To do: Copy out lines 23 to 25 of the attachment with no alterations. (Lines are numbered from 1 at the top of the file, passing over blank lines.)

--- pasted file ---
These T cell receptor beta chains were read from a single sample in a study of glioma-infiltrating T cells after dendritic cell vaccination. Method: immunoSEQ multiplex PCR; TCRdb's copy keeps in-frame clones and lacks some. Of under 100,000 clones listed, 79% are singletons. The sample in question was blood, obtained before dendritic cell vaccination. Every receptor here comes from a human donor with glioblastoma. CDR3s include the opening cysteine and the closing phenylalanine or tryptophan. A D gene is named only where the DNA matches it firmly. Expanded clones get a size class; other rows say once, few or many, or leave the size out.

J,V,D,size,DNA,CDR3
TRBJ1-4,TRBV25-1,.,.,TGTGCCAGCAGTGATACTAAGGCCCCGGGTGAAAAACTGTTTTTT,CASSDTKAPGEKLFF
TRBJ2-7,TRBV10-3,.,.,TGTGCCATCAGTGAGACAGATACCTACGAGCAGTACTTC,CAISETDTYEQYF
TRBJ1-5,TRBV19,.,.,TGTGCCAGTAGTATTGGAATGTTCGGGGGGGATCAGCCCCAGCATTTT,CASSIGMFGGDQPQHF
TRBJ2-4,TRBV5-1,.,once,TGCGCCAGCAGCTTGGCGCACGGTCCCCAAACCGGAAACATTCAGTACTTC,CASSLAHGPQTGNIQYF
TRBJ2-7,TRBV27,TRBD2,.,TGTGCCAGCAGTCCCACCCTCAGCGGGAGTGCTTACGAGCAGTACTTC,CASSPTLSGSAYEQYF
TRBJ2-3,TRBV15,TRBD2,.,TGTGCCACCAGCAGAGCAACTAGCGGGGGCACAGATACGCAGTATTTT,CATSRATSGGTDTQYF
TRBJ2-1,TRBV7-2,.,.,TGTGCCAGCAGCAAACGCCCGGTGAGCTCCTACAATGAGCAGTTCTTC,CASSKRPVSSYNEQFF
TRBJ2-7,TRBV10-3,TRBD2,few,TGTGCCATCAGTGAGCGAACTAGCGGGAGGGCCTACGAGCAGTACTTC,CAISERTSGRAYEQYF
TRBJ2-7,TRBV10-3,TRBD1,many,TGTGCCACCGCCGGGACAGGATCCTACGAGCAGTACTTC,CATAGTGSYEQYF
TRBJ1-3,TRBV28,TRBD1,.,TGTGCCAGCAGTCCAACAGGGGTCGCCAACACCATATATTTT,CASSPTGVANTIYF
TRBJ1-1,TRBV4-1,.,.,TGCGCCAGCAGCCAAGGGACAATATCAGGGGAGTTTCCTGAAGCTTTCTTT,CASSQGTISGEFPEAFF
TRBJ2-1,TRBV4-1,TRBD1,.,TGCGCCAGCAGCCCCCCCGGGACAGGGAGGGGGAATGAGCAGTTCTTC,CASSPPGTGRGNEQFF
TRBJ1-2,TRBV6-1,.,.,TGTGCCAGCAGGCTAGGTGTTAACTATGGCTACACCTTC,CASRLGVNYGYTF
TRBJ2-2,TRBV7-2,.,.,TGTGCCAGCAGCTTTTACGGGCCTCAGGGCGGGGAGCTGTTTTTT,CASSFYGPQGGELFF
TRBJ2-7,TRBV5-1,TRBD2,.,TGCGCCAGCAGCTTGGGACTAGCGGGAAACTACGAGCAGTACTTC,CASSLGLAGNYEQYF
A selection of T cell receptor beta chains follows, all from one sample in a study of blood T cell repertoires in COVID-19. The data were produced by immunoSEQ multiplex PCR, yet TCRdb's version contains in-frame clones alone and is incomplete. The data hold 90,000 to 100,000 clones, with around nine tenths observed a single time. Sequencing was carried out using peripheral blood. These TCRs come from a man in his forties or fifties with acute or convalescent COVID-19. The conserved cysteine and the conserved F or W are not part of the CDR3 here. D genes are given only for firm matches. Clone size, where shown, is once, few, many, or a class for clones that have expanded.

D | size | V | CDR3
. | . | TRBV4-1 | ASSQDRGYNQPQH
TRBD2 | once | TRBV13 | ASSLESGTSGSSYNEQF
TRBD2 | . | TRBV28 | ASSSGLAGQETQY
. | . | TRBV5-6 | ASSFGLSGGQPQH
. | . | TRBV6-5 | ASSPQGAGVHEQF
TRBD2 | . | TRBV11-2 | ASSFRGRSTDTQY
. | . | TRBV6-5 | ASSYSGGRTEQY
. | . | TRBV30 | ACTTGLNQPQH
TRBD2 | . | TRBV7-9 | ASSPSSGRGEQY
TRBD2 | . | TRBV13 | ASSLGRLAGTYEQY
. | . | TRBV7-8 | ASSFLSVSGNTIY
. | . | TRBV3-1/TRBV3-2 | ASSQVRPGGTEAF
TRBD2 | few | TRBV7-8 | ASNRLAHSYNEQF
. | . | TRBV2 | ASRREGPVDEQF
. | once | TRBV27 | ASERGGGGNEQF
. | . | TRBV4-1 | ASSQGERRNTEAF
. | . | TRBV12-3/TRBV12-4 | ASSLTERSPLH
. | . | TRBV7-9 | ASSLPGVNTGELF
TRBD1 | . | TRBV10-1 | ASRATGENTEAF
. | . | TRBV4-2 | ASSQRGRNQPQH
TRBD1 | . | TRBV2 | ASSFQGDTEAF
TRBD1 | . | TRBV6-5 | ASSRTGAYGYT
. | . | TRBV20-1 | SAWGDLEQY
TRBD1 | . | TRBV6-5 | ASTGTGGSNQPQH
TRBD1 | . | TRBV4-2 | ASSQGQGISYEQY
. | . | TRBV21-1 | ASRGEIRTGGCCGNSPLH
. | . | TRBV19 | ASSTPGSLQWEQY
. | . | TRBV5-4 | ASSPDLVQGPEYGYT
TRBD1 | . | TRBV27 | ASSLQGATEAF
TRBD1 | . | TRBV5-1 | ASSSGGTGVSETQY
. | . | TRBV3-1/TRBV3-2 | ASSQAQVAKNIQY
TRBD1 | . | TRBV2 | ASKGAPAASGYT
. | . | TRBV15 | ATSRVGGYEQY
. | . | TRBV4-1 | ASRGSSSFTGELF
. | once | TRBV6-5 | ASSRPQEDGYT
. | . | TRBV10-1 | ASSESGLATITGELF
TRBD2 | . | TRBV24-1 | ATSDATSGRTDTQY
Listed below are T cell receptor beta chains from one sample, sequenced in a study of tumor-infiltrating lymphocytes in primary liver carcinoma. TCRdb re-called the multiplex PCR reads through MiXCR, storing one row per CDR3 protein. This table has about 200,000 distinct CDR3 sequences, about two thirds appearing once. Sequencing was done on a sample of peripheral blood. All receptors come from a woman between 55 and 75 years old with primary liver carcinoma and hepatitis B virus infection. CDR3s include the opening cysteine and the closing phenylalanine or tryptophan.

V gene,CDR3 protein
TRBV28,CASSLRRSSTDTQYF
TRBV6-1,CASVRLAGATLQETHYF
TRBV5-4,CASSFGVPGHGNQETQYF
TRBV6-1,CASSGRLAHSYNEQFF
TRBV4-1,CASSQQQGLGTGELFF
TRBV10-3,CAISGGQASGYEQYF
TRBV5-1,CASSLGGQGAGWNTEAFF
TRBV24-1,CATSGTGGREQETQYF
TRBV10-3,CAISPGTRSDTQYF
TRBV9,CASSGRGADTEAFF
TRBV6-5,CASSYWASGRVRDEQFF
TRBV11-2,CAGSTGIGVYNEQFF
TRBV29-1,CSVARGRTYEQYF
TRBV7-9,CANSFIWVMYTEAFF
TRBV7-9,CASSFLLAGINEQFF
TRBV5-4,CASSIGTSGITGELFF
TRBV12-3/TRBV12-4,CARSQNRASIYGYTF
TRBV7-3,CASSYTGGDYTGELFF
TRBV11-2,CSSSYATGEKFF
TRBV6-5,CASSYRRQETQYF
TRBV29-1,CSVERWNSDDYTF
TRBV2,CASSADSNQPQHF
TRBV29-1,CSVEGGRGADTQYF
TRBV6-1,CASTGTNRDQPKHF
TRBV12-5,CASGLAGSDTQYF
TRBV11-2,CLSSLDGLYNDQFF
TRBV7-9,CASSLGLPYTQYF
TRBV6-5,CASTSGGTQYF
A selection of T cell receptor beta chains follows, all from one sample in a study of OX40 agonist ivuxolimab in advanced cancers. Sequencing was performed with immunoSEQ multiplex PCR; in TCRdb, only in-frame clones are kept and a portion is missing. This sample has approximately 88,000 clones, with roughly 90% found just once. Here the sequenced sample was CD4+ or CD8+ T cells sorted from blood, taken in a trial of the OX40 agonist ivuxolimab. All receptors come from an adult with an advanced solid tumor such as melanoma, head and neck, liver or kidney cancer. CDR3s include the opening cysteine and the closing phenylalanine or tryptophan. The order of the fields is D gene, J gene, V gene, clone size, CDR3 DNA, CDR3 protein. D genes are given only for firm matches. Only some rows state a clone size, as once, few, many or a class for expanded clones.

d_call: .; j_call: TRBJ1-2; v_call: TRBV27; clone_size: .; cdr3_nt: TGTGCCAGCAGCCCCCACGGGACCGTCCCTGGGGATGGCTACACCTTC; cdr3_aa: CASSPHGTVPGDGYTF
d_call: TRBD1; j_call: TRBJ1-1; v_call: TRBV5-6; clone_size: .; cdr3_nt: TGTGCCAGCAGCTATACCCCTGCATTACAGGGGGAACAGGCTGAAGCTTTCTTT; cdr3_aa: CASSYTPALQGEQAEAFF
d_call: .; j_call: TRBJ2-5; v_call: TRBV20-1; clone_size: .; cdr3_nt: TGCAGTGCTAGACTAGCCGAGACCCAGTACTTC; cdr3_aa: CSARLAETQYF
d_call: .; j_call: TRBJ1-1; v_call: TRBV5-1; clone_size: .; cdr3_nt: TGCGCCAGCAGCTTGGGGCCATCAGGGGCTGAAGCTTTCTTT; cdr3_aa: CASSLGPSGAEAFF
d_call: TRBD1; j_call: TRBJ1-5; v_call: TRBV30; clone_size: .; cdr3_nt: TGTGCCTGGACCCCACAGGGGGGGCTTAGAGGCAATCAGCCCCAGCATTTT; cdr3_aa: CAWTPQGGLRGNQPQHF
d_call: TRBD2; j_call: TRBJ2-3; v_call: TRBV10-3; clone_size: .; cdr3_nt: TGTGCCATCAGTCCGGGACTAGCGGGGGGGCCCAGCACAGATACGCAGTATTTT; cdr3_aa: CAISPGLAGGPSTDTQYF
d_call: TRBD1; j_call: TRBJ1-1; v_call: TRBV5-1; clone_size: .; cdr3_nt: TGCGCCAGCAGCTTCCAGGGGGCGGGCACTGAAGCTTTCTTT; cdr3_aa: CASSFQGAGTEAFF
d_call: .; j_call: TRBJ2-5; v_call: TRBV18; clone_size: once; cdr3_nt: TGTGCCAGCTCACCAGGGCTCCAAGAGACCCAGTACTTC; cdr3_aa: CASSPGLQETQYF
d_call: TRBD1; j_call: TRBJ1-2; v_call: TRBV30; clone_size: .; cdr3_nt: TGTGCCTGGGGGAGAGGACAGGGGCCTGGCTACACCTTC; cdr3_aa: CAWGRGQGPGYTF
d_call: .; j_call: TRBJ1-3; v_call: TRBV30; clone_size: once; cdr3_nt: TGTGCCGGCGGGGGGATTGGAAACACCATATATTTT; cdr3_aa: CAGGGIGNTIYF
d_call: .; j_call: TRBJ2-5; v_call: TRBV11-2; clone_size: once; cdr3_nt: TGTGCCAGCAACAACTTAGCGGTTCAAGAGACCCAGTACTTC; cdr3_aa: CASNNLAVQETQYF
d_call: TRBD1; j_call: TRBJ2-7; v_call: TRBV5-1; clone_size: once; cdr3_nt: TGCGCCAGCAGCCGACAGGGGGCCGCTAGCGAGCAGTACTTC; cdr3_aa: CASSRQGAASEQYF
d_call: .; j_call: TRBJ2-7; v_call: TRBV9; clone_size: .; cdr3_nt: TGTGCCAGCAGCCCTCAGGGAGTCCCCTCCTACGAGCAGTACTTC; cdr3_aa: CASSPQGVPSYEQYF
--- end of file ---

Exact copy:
. | . | TRBV5-6 | ASSFGLSGGQPQH
. | . | TRBV6-5 | ASSPQGAGVHEQF
TRBD2 | . | TRBV11-2 | ASSFRGRSTDTQY